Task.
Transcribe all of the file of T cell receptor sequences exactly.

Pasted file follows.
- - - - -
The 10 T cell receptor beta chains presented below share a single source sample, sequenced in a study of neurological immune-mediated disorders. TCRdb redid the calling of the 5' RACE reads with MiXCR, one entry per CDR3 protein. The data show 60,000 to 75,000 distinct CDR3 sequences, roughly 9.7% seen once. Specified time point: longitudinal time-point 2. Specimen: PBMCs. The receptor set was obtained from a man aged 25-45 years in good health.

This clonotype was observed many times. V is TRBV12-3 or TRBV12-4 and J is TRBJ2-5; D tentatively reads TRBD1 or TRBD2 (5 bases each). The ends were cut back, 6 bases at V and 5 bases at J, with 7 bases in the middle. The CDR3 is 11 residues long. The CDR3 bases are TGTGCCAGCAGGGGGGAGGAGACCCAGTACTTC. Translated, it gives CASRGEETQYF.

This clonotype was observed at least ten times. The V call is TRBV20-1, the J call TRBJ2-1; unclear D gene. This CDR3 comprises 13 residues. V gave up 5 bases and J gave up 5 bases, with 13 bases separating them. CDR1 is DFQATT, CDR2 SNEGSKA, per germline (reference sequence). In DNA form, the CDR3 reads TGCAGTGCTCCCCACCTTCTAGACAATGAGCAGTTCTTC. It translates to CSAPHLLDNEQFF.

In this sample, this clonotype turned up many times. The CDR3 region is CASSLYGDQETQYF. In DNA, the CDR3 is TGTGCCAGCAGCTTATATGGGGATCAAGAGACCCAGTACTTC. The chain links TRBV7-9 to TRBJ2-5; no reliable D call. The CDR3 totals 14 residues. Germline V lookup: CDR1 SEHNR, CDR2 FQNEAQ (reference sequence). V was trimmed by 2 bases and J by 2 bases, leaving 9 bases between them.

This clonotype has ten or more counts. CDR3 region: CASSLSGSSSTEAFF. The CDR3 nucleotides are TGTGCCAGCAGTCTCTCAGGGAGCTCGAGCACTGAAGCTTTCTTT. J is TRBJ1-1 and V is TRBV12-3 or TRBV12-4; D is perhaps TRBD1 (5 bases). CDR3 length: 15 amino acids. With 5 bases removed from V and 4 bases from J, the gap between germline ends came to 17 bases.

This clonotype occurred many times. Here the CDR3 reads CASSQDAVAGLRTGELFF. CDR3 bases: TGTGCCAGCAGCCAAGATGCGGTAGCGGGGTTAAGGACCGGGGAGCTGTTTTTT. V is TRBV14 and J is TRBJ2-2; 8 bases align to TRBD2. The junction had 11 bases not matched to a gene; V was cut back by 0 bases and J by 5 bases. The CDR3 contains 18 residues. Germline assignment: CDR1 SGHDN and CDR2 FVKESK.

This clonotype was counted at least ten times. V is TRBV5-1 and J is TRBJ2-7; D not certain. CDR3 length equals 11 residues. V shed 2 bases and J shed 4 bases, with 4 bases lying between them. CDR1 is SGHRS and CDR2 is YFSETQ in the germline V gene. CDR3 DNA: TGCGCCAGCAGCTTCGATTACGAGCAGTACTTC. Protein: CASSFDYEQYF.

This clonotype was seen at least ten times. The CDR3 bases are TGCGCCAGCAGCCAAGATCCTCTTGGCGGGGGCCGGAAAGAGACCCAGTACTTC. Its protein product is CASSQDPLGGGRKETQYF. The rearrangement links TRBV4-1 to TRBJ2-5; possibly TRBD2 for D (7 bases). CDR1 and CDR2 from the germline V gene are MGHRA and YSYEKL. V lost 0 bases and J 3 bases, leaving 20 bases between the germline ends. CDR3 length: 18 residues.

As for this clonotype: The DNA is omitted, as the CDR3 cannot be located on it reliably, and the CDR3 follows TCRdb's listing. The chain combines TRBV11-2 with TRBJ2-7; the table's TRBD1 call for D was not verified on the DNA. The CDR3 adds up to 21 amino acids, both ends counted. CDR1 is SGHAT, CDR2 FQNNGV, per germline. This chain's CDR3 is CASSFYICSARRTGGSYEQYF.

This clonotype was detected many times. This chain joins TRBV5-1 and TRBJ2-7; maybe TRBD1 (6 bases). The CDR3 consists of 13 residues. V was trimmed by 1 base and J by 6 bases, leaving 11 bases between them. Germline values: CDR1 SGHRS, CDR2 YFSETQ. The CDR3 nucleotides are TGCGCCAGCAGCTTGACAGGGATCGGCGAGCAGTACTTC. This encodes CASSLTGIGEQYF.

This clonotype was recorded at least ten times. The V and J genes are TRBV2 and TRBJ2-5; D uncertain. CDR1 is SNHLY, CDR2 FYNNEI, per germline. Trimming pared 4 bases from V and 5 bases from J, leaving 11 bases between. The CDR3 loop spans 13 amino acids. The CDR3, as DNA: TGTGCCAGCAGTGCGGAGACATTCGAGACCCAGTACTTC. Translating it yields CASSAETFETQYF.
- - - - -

The 10 T cell receptor beta chains presented below share a single source sample, sequenced in a study of neurological immune-mediated disorders. TCRdb redid the calling of the 5' RACE reads with MiXCR, one entry per CDR3 protein. The data show 60,000 to 75,000 distinct CDR3 sequences, roughly 9.7% seen once. Specified time point: longitudinal time-point 2. Specimen: PBMCs. The receptor set was obtained from a man aged 25-45 years in good health.

This clonotype was observed many times. V is TRBV12-3 or TRBV12-4 and J is TRBJ2-5; D tentatively reads TRBD1 or TRBD2 (5 bases each). The ends were cut back, 6 bases at V and 5 bases at J, with 7 bases in the middle. The CDR3 is 11 residues long. The CDR3 bases are TGTGCCAGCAGGGGGGAGGAGACCCAGTACTTC. Translated, it gives CASRGEETQYF.

This clonotype was observed at least ten times. The V call is TRBV20-1, the J call TRBJ2-1; unclear D gene. This CDR3 comprises 13 residues. V gave up 5 bases and J gave up 5 bases, with 13 bases separating them. CDR1 is DFQATT, CDR2 SNEGSKA, per germline (reference sequence). In DNA form, the CDR3 reads TGCAGTGCTCCCCACCTTCTAGACAATGAGCAGTTCTTC. It translates to CSAPHLLDNEQFF.

In this sample, this clonotype turned up many times. The CDR3 region is CASSLYGDQETQYF. In DNA, the CDR3 is TGTGCCAGCAGCTTATATGGGGATCAAGAGACCCAGTACTTC. The chain links TRBV7-9 to TRBJ2-5; no reliable D call. The CDR3 totals 14 residues. Germline V lookup: CDR1 SEHNR, CDR2 FQNEAQ (reference sequence). V was trimmed by 2 bases and J by 2 bases, leaving 9 bases between them.

This clonotype has ten or more counts. CDR3 region: CASSLSGSSSTEAFF. The CDR3 nucleotides are TGTGCCAGCAGTCTCTCAGGGAGCTCGAGCACTGAAGCTTTCTTT. J is TRBJ1-1 and V is TRBV12-3 or TRBV12-4; D is perhaps TRBD1 (5 bases). CDR3 length: 15 amino acids. With 5 bases removed from V and 4 bases from J, the gap between germline ends came to 17 bases.

This clonotype occurred many times. Here the CDR3 reads CASSQDAVAGLRTGELFF. CDR3 bases: TGTGCCAGCAGCCAAGATGCGGTAGCGGGGTTAAGGACCGGGGAGCTGTTTTTT. V is TRBV14 and J is TRBJ2-2; 8 bases align to TRBD2. The junction had 11 bases not matched to a gene; V was cut back by 0 bases and J by 5 bases. The CDR3 contains 18 residues. Germline assignment: CDR1 SGHDN and CDR2 FVKESK.

This clonotype was counted at least ten times. V is TRBV5-1 and J is TRBJ2-7; D not certain. CDR3 length equals 11 residues. V shed 2 bases and J shed 4 bases, with 4 bases lying between them. CDR1 is SGHRS and CDR2 is YFSETQ in the germline V gene. CDR3 DNA: TGCGCCAGCAGCTTCGATTACGAGCAGTACTTC. Protein: CASSFDYEQYF.

This clonotype was seen at least ten times. The CDR3 bases are TGCGCCAGCAGCCAAGATCCTCTTGGCGGGGGCCGGAAAGAGACCCAGTACTTC. Its protein product is CASSQDPLGGGRKETQYF. The rearrangement links TRBV4-1 to TRBJ2-5; possibly TRBD2 for D (7 bases). CDR1 and CDR2 from the germline V gene are MGHRA and YSYEKL. V lost 0 bases and J 3 bases, leaving 20 bases between the germline ends. CDR3 length: 18 residues.

As for this clonotype: The DNA is omitted, as the CDR3 cannot be located on it reliably, and the CDR3 follows TCRdb's listing. The chain combines TRBV11-2 with TRBJ2-7; the table's TRBD1 call for D was not verified on the DNA. The CDR3 adds up to 21 amino acids, both ends counted. CDR1 is SGHAT, CDR2 FQNNGV, per germline. This chain's CDR3 is CASSFYICSARRTGGSYEQYF.

This clonotype was detected many times. This chain joins TRBV5-1 and TRBJ2-7; maybe TRBD1 (6 bases). The CDR3 consists of 13 residues. V was trimmed by 1 base and J by 6 bases, leaving 11 bases between them. Germline values: CDR1 SGHRS, CDR2 YFSETQ. The CDR3 nucleotides are TGCGCCAGCAGCTTGACAGGGATCGGCGAGCAGTACTTC. This encodes CASSLTGIGEQYF.

This clonotype was recorded at least ten times. The V and J genes are TRBV2 and TRBJ2-5; D uncertain. CDR1 is SNHLY, CDR2 FYNNEI, per germline. Trimming pared 4 bases from V and 5 bases from J, leaving 11 bases between. The CDR3 loop spans 13 amino acids. The CDR3, as DNA: TGTGCCAGCAGTGCGGAGACATTCGAGACCCAGTACTTC. Translating it yields CASSAETFETQYF.